Opinion: Why not create a national U.S. police academy

Students at Korean National Police University, which awards four-year college degrees to graduates in exchange for four years' service as police officers.

Credit: Korean National Police University

Credit: Korean National Police University

Students at Korean National Police University, which awards four-year college degrees to graduates in exchange for four years' service as police officers.

Police reform requires professionalization of the occupation which requires attracting the best and brightest young people to the profession. One step toward this goal would be to create a national police academy modeled after the Korean National Police University (K.N.P.U.) located in Asan, South Korea.

K.N.P.U. is like our own military academies -- the U.S. Military Academy, U.S. Naval Academy and U.S. Air Force Academy. However, instead of training college students for a career in military service, K.N.P.U. prepares undergraduates for a career in police service after graduation. A degree from K.N.P.U. is equivalent academically to our bachelor of arts in criminal justice, but it is much more than our own requirements for a criminal justice degree.

Approximately 2,000 students apply each year for the 100 slots available in the freshman class at K.N.P.U. Acceptance to K.N.P.U. is considered a very prestigious college placement in South Korea. Applicants must excel academically and physically in their high school senior class. If accepted to K.N.P.U., students are provided a full 4-year scholarship which includes tuition, books, room, meals and uniforms. Students are required to wear uniforms to class and assemblies.

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After graduation, students must give at least 4 years of service back to their country as police officers. Many graduates will make police service their career, and others will go on to graduate school, law school, or private enterprise after their service commitment.

Courses in psychology at K.N.P.U. emphasize mental illnesses which can impact criminal behavior. Computer sciences courses explore cyber and internet crimes. Science courses examine forensic evidence such as fingerprints, DNA and biometrics. Accounting courses address fraud and white-collar crimes. There are also required courses on police administration, criminal law and ethics. Students must master at least one foreign language.

When I lectured at K.N.P.U., all the students were fluent in English, however a few students did have trouble understanding my American Southern dialect. Students are required to excel in self-defense techniques and the use of firearms. Interestingly, students at K.N.P.U. are taught to aim below the waist to disable -- not kill -- the suspect. In our country, officers are trained to aim for a suspect’s torso.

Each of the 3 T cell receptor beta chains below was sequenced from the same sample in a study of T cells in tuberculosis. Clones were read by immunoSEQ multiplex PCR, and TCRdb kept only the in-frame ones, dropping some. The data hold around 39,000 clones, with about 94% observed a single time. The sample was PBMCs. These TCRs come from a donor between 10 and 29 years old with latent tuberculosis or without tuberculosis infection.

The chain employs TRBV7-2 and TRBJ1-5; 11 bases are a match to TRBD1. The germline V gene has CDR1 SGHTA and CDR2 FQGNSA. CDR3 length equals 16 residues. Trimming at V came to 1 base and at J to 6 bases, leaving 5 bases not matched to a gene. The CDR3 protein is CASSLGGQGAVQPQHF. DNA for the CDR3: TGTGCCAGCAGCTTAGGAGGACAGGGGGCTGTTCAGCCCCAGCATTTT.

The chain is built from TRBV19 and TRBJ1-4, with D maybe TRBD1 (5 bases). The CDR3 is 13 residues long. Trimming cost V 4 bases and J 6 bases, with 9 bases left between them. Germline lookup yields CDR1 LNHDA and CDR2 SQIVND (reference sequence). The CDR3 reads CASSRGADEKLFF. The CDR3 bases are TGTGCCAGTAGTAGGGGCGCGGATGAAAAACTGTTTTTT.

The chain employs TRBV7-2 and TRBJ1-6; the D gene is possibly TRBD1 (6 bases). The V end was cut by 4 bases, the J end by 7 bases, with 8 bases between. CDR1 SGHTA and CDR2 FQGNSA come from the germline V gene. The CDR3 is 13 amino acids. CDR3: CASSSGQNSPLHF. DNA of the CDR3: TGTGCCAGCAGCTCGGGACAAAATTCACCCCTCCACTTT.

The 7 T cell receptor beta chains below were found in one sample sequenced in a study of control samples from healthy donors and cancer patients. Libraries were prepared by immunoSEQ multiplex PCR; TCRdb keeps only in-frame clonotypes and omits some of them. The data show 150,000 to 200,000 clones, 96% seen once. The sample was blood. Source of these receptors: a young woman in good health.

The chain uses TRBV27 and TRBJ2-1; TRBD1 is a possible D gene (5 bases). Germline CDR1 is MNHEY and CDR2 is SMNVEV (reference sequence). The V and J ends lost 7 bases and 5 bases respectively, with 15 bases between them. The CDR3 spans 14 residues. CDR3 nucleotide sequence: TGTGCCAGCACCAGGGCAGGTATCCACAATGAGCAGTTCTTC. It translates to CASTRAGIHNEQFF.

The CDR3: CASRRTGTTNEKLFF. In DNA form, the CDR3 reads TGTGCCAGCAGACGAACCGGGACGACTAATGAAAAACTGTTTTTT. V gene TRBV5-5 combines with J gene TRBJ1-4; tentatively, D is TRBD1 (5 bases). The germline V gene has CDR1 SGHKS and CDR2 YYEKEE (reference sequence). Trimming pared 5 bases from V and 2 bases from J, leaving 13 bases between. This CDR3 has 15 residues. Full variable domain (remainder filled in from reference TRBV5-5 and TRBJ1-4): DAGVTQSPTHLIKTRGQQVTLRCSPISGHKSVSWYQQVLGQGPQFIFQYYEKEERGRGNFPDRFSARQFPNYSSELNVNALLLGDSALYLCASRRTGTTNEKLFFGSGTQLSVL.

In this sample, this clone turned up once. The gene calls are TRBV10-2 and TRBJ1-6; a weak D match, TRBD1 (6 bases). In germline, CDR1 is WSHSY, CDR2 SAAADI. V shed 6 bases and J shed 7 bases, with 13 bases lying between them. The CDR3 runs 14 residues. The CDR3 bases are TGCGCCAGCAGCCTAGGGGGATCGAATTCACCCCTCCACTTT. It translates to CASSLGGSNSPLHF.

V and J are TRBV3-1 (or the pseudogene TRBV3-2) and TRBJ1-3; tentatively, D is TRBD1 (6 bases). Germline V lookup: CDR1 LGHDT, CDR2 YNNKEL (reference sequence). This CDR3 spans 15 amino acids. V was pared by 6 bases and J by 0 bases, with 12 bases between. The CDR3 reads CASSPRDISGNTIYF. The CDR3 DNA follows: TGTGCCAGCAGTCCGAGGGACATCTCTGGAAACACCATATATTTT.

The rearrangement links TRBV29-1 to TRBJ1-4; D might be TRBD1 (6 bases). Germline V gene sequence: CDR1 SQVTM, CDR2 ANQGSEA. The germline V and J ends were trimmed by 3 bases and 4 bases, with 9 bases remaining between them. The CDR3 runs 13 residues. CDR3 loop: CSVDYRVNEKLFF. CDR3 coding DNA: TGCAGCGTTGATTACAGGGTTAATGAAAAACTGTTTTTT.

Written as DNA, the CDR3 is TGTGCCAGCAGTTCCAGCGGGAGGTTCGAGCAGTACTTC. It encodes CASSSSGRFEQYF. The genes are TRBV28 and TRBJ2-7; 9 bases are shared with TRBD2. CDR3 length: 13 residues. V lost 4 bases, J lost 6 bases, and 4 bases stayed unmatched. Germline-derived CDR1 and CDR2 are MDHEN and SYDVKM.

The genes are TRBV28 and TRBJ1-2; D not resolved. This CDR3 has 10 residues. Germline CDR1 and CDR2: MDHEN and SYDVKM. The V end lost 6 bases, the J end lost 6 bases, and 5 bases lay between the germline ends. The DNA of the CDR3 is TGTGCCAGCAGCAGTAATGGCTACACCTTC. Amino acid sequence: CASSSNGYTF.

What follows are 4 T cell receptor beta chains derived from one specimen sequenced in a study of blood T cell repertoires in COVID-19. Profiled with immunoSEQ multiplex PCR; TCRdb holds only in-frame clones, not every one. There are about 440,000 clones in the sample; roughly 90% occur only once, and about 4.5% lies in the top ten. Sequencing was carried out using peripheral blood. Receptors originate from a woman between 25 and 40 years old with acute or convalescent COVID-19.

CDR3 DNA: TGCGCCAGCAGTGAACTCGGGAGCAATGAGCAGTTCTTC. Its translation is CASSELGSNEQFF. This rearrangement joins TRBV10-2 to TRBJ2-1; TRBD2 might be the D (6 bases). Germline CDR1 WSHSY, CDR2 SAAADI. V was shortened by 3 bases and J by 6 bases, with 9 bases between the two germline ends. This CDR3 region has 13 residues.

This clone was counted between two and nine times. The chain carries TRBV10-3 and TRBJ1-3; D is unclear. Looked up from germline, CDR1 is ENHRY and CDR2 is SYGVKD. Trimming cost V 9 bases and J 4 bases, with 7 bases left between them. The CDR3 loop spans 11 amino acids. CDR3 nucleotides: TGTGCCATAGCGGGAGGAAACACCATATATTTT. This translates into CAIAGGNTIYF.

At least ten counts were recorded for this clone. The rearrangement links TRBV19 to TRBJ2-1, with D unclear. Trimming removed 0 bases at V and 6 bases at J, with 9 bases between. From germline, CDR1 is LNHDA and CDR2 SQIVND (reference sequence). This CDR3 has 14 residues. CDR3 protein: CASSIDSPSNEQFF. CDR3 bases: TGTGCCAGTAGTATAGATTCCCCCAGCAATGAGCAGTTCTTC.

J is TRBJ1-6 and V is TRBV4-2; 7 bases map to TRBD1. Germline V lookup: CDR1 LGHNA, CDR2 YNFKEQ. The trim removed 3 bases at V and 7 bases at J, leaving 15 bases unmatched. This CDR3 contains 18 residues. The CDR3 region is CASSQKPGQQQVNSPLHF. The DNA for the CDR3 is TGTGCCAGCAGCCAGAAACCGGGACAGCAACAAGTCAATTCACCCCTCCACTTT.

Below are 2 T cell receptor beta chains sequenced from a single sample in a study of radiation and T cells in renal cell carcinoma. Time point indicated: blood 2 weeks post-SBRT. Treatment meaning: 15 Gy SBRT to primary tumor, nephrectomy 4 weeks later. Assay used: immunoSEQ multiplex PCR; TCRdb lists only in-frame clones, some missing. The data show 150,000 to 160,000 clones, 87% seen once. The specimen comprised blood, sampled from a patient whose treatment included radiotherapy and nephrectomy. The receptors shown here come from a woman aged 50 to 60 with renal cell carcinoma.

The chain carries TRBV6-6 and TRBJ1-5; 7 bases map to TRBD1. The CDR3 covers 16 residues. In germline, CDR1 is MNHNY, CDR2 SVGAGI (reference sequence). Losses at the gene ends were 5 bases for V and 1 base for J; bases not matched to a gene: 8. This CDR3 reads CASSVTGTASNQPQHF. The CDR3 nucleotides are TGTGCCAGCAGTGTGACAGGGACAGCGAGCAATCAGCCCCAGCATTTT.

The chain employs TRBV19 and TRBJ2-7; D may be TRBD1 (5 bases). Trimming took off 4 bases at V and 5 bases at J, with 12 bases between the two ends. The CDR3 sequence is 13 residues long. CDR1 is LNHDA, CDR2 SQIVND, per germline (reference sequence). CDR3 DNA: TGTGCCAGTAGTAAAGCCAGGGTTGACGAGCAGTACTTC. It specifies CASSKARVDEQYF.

The physical plant at K.N.P.U. meets the highest standards of our four-year colleges. The classrooms are high-tech. The gymnasium, pool, track and firing ranges are top caliber. The dorms and meals are outstanding. K.N.P.U. is not only prestigious for students, the university attracts top-quality professors and instructors and pays very good salaries to all the employees.

South Korea has the advantage of having one national police force for the students to enter upon graduation. In our country, we have hundreds and hundreds of different police agencies. If we were to establish a national police academy, we would need to allocate a certain number of scholarships for each state. Also, we could establish national police academies by region of the country -- for example, the United States National Police Academy at Atlanta.

A national police academy will not address all the concerns of police reform, and it could take many years of graduates returning to their home states before we see an impact on police culture. But if we are committed to attract bright young people to a career in military service, we should show the same commitment for police service in our communities.

J. Tom Morgan teaches criminal law courses and ethics to undergraduate students in the criminal justice department at Western Carolina University. He is a former district attorney of DeKalb County.